Tell us about your experience at the 2023 IT Student Expo.

The IT Expo was my finest hour and a great way to finish the semester! I was nervous at first, but after the first few visitors to my booth were amazed by my game I started having a lot of fun. I won second place overall, and the first place team was a group of five, so as a solo developer that’s about as good as I think it could’ve gone. My hard work really paid off and I was so proud of myself. I’ve since used my capstone project as a portfolio piece.

Can you tell us about the VR game you created?

I developed VR Missions as a stealth game for the Quest 2, a VR platform. I set it in a dystopian, cyberpunk city and your job is to sneak past the corporate security. I created a dark but colourful stylized virtual setting. I only had 12 weeks to create it, but I managed to create a prototype with three full levels and a very polished stealth system. I’m really proud of it, it’s a great portfolio piece and the most polished and complex game I have managed to make on my own.

What would you say to other women who are thinking of starting their education in tech?

Go for it! I know that tech has a reputation of being a bit of a boy’s club, but the other women in the industry will back you up. There’s a great sense of solidarity that women in tech have with one another. I have a close friend and mentor who is also a VR game developer and loves encouraging other women in tech. Whenever I thank her for her help and support, she says, “you’ll pay it forward once you’re more experienced.” I will definitely do that!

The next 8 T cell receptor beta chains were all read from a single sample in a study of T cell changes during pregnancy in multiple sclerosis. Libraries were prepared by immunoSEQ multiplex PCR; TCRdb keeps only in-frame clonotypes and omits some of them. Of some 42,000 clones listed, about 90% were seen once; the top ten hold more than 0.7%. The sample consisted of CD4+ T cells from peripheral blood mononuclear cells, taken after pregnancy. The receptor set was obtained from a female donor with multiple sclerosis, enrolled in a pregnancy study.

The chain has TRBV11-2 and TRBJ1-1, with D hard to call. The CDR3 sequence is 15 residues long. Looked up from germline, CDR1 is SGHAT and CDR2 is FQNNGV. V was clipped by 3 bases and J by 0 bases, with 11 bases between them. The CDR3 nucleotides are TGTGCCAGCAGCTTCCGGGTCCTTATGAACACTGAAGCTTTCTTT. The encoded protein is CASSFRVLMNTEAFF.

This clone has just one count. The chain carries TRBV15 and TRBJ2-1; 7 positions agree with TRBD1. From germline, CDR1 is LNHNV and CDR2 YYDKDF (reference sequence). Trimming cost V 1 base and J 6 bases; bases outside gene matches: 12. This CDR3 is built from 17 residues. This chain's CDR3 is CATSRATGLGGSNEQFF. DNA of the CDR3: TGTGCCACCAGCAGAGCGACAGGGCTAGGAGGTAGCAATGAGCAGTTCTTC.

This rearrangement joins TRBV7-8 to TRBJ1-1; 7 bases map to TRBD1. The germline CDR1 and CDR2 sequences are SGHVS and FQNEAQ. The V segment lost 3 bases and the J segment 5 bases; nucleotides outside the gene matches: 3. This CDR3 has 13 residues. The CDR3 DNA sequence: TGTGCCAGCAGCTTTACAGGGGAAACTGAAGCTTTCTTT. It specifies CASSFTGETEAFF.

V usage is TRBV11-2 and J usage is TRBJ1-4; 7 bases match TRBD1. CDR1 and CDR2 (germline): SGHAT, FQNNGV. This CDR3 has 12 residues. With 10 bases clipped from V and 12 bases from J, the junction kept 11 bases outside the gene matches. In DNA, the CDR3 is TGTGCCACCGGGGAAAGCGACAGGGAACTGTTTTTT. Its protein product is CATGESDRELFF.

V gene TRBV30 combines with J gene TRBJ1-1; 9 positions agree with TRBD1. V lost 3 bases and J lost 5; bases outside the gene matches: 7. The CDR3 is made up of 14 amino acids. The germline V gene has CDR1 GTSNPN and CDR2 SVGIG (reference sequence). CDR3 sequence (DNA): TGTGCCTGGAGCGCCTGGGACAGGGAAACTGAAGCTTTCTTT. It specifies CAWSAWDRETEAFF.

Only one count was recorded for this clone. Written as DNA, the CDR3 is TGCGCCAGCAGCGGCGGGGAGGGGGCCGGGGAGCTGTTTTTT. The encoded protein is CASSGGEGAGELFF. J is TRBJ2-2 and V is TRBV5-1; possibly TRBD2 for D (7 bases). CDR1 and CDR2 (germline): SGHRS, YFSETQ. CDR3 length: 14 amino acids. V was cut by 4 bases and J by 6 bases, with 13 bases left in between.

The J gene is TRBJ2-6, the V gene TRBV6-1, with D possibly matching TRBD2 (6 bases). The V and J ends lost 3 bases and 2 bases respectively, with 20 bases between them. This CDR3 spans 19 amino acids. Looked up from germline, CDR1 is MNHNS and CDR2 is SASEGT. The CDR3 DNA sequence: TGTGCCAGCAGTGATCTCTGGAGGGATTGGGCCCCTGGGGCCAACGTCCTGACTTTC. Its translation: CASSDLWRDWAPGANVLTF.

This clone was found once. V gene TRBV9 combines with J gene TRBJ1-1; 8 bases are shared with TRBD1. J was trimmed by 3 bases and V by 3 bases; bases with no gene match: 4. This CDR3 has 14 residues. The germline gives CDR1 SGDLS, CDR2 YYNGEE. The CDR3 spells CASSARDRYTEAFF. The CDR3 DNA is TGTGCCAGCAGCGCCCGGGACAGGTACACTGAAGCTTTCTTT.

What are your goals for the future?

I want to build a career in the Canadian games industry with a focus on VR. And one day, I would love to found my own studio and work with a team of talented queer people. I really want to make VR games that people enjoy and that also shape our perspectives and experiences within pop culture.

Are you a critical thinker with a passion for innovation? Check out these popular programs offered at DC in the Faculty of Science, Engineering and Information Technology: